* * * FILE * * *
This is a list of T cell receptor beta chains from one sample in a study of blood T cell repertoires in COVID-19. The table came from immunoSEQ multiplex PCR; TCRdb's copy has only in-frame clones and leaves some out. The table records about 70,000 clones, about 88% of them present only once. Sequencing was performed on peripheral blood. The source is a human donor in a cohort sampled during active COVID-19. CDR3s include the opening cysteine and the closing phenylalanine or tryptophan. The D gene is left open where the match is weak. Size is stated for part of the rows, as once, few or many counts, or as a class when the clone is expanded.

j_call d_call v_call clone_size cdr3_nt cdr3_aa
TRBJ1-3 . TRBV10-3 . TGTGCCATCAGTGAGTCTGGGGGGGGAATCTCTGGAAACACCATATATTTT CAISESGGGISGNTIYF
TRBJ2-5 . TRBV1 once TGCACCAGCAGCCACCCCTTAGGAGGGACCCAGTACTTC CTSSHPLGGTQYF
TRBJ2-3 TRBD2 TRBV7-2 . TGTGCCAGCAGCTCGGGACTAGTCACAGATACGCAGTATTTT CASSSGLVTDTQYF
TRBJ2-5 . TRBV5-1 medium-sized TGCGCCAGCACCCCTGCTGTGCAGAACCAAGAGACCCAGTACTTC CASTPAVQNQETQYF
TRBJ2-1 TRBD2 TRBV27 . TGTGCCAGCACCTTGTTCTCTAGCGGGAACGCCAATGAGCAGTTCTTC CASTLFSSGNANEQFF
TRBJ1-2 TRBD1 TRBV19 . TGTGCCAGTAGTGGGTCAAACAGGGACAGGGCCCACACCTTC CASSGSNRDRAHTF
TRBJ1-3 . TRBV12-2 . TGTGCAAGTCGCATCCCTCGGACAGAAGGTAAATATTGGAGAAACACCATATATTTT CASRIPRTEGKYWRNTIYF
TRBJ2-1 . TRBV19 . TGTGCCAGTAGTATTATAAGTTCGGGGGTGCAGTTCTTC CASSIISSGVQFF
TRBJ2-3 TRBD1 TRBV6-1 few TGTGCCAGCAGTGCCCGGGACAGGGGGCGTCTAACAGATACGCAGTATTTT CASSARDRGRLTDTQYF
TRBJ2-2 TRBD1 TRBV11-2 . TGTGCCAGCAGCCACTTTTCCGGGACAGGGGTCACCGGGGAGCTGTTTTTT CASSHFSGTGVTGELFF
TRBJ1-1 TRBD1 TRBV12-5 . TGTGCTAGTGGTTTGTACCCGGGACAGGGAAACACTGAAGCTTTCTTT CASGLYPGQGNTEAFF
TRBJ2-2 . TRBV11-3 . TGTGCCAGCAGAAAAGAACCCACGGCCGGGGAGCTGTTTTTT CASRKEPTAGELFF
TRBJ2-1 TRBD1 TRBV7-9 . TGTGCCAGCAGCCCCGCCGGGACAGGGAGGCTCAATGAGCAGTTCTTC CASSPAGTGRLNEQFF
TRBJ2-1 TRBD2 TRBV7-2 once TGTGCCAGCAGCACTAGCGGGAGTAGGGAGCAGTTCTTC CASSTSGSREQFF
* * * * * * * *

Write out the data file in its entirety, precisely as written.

This is a list of T cell receptor beta chains from one sample in a study of blood T cell repertoires in COVID-19. The table came from immunoSEQ multiplex PCR; TCRdb's copy has only in-frame clones and leaves some out. The table records about 70,000 clones, about 88% of them present only once. Sequencing was performed on peripheral blood. The source is a human donor in a cohort sampled during active COVID-19. CDR3s include the opening cysteine and the closing phenylalanine or tryptophan. The D gene is left open where the match is weak. Size is stated for part of the rows, as once, few or many counts, or as a class when the clone is expanded.

j_call d_call v_call clone_size cdr3_nt cdr3_aa
TRBJ1-3 . TRBV10-3 . TGTGCCATCAGTGAGTCTGGGGGGGGAATCTCTGGAAACACCATATATTTT CAISESGGGISGNTIYF
TRBJ2-5 . TRBV1 once TGCACCAGCAGCCACCCCTTAGGAGGGACCCAGTACTTC CTSSHPLGGTQYF
TRBJ2-3 TRBD2 TRBV7-2 . TGTGCCAGCAGCTCGGGACTAGTCACAGATACGCAGTATTTT CASSSGLVTDTQYF
TRBJ2-5 . TRBV5-1 medium-sized TGCGCCAGCACCCCTGCTGTGCAGAACCAAGAGACCCAGTACTTC CASTPAVQNQETQYF
TRBJ2-1 TRBD2 TRBV27 . TGTGCCAGCACCTTGTTCTCTAGCGGGAACGCCAATGAGCAGTTCTTC CASTLFSSGNANEQFF
TRBJ1-2 TRBD1 TRBV19 . TGTGCCAGTAGTGGGTCAAACAGGGACAGGGCCCACACCTTC CASSGSNRDRAHTF
TRBJ1-3 . TRBV12-2 . TGTGCAAGTCGCATCCCTCGGACAGAAGGTAAATATTGGAGAAACACCATATATTTT CASRIPRTEGKYWRNTIYF
TRBJ2-1 . TRBV19 . TGTGCCAGTAGTATTATAAGTTCGGGGGTGCAGTTCTTC CASSIISSGVQFF
TRBJ2-3 TRBD1 TRBV6-1 few TGTGCCAGCAGTGCCCGGGACAGGGGGCGTCTAACAGATACGCAGTATTTT CASSARDRGRLTDTQYF
TRBJ2-2 TRBD1 TRBV11-2 . TGTGCCAGCAGCCACTTTTCCGGGACAGGGGTCACCGGGGAGCTGTTTTTT CASSHFSGTGVTGELFF
TRBJ1-1 TRBD1 TRBV12-5 . TGTGCTAGTGGTTTGTACCCGGGACAGGGAAACACTGAAGCTTTCTTT CASGLYPGQGNTEAFF
TRBJ2-2 . TRBV11-3 . TGTGCCAGCAGAAAAGAACCCACGGCCGGGGAGCTGTTTTTT CASRKEPTAGELFF
TRBJ2-1 TRBD1 TRBV7-9 . TGTGCCAGCAGCCCCGCCGGGACAGGGAGGCTCAATGAGCAGTTCTTC CASSPAGTGRLNEQFF
TRBJ2-1 TRBD2 TRBV7-2 once TGTGCCAGCAGCACTAGCGGGAGTAGGGAGCAGTTCTTC CASSTSGSREQFF